Pete and Repeat were in a boat. Pete fell out. Who was left? Repeat. Pete and Repeat were in a boat. Pete fell out. Who was left? Repeat. Pete and Repeat…
I hated this riddle when I was a kid. I still hate it. Why? The endless repetition becomes a mindless chant and drives me completely INSANE! My kids know it. If they want to watch me turn into a raging lunatic, they simply sit in the back seat of the car and repeat a phrase or stanza of a song over and over and over. Works every time. Sounds something like this…
Krusty Krab pizza is the best pizza, Krusty Krab pizza is the best pizza, Krusty Krab pizza is the best pizza… While allowing my children to watch SpongeBob Squarepants was not one of my wisest parenting moves, the Krusty Krab pizza episodes have become part of our family story. They make us laugh and bring us closer together as a family.
Today we started into Chapter 1 of Deuteronomy. It is in the fortieth year since God rescued his people from Egyptian slavery. The whole generation of Israelites who rebelled against God has died off. The second generation is within days of crossing the Jordan River to enter the Promised Land. After 40 years of wandering in the desert, THIS IS THE MOMENT WE’VE BEEN WAITING FOR…it has me on the edge of my seat…let’s go!!!!
Not so fast. Deuteronomy begins by going back in time. Chapter 1 recounts when Israelite leaders were appointed for each tribe (Exodus 18), the adventure of the twelve spies (Numbers 13), and the Israelites rebellion against the Lord (Numbers 11-20). The repetition starts to seem like a drag (and starts to annoy me), but hang on. Don’t overlook why telling these stories again was so important. The first generation of Israelites originally received the law through Moses, rebelled against God and lived through 40 years of wandering. Except for Moses (until Deuteronomy 34), Joshua and Caleb, this whole generation is now dead. In Deuteronomy, Moses is teaching the second generation of Israelites about God’s law, why they should keep it and the severe consequences of disobedience.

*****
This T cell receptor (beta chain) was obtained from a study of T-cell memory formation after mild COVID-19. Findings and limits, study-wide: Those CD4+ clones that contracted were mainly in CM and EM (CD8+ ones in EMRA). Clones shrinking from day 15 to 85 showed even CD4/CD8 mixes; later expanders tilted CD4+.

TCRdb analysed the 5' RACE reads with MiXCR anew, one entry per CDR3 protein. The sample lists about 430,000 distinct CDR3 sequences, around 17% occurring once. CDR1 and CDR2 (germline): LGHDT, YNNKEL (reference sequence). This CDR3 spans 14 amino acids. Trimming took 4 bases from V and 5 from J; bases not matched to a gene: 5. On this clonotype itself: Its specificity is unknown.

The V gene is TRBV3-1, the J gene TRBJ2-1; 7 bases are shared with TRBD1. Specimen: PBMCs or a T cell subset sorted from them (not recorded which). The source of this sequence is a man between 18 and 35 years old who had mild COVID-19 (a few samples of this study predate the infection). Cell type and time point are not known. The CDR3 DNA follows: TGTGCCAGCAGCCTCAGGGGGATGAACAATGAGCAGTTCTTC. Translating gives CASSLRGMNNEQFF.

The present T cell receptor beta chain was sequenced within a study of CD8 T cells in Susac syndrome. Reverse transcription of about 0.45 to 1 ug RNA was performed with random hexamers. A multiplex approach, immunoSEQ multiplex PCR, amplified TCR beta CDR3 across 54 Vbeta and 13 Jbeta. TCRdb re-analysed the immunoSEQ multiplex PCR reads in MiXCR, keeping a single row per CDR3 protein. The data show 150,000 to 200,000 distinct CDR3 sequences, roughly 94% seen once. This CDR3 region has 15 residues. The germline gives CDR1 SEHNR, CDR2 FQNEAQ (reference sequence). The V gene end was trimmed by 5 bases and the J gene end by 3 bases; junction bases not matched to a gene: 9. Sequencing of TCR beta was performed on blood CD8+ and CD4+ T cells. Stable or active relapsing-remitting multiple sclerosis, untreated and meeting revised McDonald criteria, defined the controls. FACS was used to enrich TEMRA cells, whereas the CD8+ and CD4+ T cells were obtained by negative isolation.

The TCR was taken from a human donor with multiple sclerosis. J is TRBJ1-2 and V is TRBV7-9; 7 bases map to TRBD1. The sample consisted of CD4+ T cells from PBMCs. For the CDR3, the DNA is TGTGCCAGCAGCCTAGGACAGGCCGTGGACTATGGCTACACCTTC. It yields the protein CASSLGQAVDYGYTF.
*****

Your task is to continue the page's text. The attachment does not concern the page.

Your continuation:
It comes as no surprise that the Greek word Deuteronomy means “second law”. Moses knew, because of his sin, he did not get to enter the Promised Land. This is his last hurrah, his last chance to pass on insights from his incredible journey with God. Throughout Exodus, Leviticus and Numbers, Moses lived these stories real time. Now he gets to teach them again. This time, however, he makes them relevant to the challenges God’s people will experience as they take over the Promised Land.
The stories in Deuteronomy weren’t repetition for the second generation of Israelites, but they are repetition for us. Please don’t check out. From years of schooling, we all know the immense value repetition brings to the learning process. As we read through Deuteronomy over the next month will you let the repetition help implant these key messages in your heart and bring you closer to God?
- God is serious about sin. He hates it. It separates us from Him.
- Because of his love for mankind, God made a way for us to atone for our sins and be reconciled to him.
- Under the Old Testament law, atonement was achieved through a variety of defined sacrifices; under the new covenant, Jesus’ death on the cross paid the price for our sins.
Thank you God for your word, for making it living and active in our lives.